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    this is a great answer and will clearly solve the OP's issue. But I wonder if this won't play against his own business. Of course this falls on the OP's side, but the sole mention of survivor bias got me thinking: how much is he actually losing and he doesn't know?
    – Devin
    Sep 14, 2023 at 16:37
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    Thanks! Great points! Sep 15, 2023 at 3:08
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    I like that a lot! A "Save more than $110" link that goes to an explanation would absolutely help. I think I'll work on that this weekend. Sep 15, 2023 at 3:14
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    @Devin I'm probably losing a lot of business, but the volume doesn't matter. I feel bad taking money from people who generally can't afford to lose it, in exchange for a service they shouldn't have selected. I know this is weird in the business world, but I try to "do right" by people as much as I can. I think I will however implement some tracking on how many people read the message and do not continue scheduling a call. It would be good data to have. Sep 15, 2023 at 12:55
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I think your comment above about magical thinking might be on the right track. Along with Vitaly Mijiritsky's answer about never hearing from the folks who read your advice and choose to replace the microwave, there are a couple of other psychological principles that might be in play here:

  • Loss aversion / endowment effect: Once people own something, it's harder to convince them of the value of getting rid of it. "I don't want a new microwave, I want my microwave to work."
  • The cost of making a decision on purchasing a new microwave might feel staggeringly high for some people, even if that's not really the case. Some people have a really hard time making consumer choices, and they're terrified of choosing the wrong option. Analysis paralysis.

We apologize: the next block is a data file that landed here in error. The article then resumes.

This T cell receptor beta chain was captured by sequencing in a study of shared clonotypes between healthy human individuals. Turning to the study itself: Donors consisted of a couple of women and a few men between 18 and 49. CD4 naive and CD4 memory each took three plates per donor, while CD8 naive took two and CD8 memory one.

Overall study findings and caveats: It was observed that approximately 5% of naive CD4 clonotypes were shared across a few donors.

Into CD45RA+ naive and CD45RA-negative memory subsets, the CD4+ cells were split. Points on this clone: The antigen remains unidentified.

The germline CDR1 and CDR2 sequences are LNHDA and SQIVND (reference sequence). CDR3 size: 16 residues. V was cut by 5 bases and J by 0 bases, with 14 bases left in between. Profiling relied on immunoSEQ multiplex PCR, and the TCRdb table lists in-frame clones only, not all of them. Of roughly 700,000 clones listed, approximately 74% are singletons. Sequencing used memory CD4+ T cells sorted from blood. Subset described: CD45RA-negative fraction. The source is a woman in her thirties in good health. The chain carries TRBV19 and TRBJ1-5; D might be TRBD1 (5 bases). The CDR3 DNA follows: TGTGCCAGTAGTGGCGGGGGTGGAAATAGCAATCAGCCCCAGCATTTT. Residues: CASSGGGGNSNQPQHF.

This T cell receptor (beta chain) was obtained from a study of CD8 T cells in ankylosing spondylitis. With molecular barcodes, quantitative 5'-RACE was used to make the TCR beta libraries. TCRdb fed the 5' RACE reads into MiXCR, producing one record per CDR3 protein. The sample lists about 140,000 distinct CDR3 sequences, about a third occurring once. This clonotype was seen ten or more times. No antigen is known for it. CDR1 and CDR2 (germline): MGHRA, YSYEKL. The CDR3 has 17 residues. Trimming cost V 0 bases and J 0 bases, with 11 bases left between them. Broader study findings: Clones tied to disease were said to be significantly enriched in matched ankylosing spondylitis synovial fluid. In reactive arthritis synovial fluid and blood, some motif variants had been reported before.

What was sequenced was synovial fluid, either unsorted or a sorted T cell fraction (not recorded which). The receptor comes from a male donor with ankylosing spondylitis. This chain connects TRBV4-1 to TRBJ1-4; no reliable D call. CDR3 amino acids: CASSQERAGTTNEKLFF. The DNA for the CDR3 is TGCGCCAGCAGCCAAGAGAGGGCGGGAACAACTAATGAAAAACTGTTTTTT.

What can you do to help that? Well, I think you can continue to offer clear language about your service fee, be upfront about how replacing might be a cheaper option than repairing... and then, if you care to, you might help some customers get a new microwave that's the best value in your expert opinion. Do you have a few microwaves that you could bring with you in your truck? Could your service fee include a discount on the new model, setting it up, and hauling away the old one? It might be worth testing that once or twice and seeing if it ends with a great experience for the customer.

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    Loss aversion does not apply in my opinion, since the devices is already broken. They already lost it. The rest is quite a hypothesis. Judging by the environmental problems caused by the consumption societies we have in the west, the opposite is the case. People wait for an excuse like a phone or computer getting slow, to finally get a new one. The unboxing experience of buying new stuff is carefully crafted by designers, while simply recovering your old device from the repair shop is very boring.
    – Andy
    Sep 14, 2023 at 14:53
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    I disagree - a broken product isn't a lost product. While many people will look for an opportunity to upgrade appliances, OP's customers would seem to be a group that is willing to spend money on not having to learn a new system, and there are a lot of people like that. They Googled "mircowave repair" vs. going to Best Buy.
    – Izquierdo
    Sep 14, 2023 at 15:11
  • I agree. Just a couple weeks ago my home's frame door got broken. We had 4 budgets, all of them to replace the whole door (plus the frame) because it would be very difficult to "find a frame that fitted the door" (??). I asked my best friend who is a contractor and he told me it was a lie. Most "fixers" don't want to fix anything, just to sell you new parts. In this case, it wasn't a new model, but a WAY WORSE model. My door is a high security door that weighs a ton, and the door they offered me was one of those new plywood crap you can break with a fist. I finally found someone that fixed it.
    – Devin
    Sep 14, 2023 at 16:34
  • please note I'm not referring to the OP's case, which is clearly different
    – Devin
    Sep 14, 2023 at 16:34